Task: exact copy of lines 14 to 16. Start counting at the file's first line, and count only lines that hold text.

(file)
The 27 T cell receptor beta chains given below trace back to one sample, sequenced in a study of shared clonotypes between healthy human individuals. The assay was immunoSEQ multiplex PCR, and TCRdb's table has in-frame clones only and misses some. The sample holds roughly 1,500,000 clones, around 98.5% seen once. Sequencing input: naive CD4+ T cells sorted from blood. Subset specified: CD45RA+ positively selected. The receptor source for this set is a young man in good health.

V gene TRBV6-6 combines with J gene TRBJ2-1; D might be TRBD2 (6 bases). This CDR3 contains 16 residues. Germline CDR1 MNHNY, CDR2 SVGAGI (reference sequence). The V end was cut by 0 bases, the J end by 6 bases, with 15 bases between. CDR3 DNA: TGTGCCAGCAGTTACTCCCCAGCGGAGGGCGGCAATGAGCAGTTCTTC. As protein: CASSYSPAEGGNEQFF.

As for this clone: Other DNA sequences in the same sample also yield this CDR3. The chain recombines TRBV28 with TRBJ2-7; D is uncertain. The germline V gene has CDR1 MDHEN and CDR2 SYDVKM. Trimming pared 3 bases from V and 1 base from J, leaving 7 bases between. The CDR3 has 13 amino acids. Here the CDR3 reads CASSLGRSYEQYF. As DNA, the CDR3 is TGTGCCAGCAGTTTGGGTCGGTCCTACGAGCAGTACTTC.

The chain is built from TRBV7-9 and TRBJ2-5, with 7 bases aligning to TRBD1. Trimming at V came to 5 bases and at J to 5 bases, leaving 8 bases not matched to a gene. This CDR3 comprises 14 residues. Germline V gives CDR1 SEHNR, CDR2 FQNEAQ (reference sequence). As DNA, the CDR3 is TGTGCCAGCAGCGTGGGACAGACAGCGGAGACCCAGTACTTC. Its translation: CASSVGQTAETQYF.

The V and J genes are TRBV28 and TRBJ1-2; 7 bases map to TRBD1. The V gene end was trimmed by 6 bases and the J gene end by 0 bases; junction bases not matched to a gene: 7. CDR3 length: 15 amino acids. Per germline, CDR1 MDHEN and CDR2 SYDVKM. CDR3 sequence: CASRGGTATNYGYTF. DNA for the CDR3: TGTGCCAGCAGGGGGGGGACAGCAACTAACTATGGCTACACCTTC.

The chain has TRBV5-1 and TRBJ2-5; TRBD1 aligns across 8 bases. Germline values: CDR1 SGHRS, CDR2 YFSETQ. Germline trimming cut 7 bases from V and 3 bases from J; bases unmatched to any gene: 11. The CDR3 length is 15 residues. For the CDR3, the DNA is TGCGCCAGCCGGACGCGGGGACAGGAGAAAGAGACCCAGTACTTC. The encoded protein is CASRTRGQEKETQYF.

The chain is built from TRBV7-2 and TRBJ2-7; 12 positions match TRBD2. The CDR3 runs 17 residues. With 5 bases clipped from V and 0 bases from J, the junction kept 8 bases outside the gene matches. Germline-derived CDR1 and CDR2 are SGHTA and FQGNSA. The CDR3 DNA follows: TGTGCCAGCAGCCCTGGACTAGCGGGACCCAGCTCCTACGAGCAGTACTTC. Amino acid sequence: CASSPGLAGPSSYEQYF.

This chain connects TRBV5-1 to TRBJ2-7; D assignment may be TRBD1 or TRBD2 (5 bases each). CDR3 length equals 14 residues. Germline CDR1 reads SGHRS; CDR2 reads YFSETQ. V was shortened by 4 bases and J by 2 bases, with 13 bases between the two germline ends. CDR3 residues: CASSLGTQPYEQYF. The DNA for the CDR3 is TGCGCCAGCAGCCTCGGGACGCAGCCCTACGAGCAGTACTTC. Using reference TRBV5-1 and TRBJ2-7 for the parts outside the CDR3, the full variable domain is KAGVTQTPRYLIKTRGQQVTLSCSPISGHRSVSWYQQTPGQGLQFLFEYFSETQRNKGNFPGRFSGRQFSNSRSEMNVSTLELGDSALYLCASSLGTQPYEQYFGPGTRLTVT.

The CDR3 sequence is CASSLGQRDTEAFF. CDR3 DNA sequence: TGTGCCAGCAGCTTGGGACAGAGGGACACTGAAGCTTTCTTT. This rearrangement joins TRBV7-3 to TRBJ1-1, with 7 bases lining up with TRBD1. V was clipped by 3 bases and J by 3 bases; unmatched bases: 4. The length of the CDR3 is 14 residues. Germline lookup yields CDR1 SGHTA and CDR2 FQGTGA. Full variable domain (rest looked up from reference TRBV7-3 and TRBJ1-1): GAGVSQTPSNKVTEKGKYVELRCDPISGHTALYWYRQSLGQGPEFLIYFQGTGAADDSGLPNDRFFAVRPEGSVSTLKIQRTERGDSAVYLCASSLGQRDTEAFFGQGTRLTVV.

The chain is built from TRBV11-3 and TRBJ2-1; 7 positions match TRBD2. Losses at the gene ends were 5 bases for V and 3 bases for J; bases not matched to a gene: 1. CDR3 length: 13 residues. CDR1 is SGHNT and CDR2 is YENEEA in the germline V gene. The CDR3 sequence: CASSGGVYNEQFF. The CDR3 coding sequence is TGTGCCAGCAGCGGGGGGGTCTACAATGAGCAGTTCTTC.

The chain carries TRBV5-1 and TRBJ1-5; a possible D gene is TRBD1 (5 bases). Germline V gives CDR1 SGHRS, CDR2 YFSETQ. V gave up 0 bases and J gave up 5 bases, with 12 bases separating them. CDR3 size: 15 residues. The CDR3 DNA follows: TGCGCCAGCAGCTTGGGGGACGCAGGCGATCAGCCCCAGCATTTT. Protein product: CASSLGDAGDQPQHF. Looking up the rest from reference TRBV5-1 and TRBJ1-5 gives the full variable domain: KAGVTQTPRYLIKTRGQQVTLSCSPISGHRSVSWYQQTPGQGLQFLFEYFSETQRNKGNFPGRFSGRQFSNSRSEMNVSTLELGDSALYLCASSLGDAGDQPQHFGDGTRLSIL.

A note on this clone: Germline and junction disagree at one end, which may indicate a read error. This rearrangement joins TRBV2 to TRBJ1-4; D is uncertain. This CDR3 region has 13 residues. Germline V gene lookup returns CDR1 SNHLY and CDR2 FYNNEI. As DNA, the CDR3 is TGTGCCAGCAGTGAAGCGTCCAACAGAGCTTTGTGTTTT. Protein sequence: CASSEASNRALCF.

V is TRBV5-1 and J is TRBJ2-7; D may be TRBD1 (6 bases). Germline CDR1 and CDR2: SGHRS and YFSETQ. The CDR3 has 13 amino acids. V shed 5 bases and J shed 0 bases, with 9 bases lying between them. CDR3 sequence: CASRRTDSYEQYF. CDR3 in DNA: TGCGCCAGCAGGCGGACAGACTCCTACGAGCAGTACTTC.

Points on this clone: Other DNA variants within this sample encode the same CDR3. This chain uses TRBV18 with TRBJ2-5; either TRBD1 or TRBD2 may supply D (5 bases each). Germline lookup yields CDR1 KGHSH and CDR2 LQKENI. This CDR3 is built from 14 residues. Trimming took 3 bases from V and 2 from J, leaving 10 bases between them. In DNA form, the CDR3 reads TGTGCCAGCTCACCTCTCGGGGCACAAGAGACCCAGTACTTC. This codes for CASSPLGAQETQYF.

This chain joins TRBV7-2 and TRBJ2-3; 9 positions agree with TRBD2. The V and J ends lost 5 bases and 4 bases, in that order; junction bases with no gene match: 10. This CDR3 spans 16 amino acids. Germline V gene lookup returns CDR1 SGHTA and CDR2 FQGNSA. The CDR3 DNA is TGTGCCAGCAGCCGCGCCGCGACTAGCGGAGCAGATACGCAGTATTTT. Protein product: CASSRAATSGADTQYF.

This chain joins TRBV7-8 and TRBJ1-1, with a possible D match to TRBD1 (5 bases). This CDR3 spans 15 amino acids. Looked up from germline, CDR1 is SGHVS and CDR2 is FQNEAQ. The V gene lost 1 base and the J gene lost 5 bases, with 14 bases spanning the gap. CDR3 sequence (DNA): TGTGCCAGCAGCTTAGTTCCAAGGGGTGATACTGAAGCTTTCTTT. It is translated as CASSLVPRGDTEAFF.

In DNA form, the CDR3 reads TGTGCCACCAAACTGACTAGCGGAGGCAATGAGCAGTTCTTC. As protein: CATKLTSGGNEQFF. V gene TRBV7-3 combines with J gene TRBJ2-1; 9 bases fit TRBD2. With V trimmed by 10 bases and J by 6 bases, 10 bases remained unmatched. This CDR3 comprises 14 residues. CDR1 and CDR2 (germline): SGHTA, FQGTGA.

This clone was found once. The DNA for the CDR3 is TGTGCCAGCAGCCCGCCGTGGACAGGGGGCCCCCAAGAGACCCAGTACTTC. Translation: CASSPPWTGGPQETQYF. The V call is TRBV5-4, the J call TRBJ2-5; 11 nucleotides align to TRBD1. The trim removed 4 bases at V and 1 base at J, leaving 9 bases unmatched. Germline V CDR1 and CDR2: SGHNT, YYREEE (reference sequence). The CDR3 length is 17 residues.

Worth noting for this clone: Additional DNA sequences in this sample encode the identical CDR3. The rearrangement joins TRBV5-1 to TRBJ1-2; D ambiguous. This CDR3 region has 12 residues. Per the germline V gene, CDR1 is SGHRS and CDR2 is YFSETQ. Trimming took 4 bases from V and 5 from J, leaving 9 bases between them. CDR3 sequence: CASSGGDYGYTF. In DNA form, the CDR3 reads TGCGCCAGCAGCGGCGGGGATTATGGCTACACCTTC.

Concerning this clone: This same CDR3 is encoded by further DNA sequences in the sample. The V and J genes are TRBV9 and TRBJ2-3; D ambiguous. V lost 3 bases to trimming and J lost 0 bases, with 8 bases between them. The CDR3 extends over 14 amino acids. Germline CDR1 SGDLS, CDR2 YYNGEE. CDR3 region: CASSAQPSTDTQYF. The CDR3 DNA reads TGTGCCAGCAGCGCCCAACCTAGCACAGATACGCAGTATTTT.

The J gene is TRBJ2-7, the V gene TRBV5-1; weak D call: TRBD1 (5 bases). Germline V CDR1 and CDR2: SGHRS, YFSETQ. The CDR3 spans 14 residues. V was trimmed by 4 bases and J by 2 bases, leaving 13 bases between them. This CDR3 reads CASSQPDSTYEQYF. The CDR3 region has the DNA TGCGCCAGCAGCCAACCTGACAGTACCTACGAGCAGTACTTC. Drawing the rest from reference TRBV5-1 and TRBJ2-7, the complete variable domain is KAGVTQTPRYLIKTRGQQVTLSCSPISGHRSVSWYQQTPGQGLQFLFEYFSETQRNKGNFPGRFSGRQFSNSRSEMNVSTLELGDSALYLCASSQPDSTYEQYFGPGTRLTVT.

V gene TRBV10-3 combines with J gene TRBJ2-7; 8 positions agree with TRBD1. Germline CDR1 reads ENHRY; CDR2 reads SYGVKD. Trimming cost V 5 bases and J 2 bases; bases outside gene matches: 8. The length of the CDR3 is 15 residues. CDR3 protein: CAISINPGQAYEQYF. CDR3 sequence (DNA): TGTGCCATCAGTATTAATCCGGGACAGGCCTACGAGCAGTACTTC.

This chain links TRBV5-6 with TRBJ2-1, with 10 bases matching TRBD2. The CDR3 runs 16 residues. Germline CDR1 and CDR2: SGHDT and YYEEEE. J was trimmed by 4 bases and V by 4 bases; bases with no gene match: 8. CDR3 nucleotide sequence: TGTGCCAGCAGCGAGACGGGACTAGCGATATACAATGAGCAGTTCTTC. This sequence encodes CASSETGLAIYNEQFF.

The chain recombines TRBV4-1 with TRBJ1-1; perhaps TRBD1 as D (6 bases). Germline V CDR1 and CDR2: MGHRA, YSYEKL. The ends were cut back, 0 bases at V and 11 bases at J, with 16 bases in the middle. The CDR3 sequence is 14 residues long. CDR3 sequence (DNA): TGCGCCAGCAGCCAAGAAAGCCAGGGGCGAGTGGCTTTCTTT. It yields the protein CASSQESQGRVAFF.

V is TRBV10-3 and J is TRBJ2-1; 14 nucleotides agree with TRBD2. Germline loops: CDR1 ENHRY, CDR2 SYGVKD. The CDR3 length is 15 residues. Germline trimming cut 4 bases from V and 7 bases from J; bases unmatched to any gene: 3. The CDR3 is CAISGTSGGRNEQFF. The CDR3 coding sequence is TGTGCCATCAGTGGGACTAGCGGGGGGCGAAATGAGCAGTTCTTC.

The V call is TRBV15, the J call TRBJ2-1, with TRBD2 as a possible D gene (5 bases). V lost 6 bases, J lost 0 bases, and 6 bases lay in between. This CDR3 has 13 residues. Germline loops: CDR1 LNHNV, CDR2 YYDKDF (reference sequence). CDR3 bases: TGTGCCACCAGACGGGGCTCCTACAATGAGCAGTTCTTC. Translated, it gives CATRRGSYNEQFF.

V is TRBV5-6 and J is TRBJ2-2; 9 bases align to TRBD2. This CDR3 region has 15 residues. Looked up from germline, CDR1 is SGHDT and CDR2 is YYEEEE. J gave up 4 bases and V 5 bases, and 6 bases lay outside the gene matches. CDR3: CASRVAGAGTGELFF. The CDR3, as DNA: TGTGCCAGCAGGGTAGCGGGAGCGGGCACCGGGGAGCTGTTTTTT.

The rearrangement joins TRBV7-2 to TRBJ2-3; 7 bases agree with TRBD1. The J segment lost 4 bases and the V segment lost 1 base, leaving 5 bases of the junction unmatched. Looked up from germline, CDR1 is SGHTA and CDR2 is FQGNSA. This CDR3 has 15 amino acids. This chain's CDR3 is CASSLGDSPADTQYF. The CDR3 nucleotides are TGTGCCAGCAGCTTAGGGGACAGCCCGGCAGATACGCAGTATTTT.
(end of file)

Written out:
Points on this clone: Other DNA variants within this sample encode the same CDR3. This chain uses TRBV18 with TRBJ2-5; either TRBD1 or TRBD2 may supply D (5 bases each). Germline lookup yields CDR1 KGHSH and CDR2 LQKENI. This CDR3 is built from 14 residues. Trimming took 3 bases from V and 2 from J, leaving 10 bases between them. In DNA form, the CDR3 reads TGTGCCAGCTCACCTCTCGGGGCACAAGAGACCCAGTACTTC. This codes for CASSPLGAQETQYF.

This chain joins TRBV7-2 and TRBJ2-3; 9 positions agree with TRBD2. The V and J ends lost 5 bases and 4 bases, in that order; junction bases with no gene match: 10. This CDR3 spans 16 amino acids. Germline V gene lookup returns CDR1 SGHTA and CDR2 FQGNSA. The CDR3 DNA is TGTGCCAGCAGCCGCGCCGCGACTAGCGGAGCAGATACGCAGTATTTT. Protein product: CASSRAATSGADTQYF.

This chain joins TRBV7-8 and TRBJ1-1, with a possible D match to TRBD1 (5 bases). This CDR3 spans 15 amino acids. Looked up from germline, CDR1 is SGHVS and CDR2 is FQNEAQ. The V gene lost 1 base and the J gene lost 5 bases, with 14 bases spanning the gap. CDR3 sequence (DNA): TGTGCCAGCAGCTTAGTTCCAAGGGGTGATACTGAAGCTTTCTTT. It is translated as CASSLVPRGDTEAFF.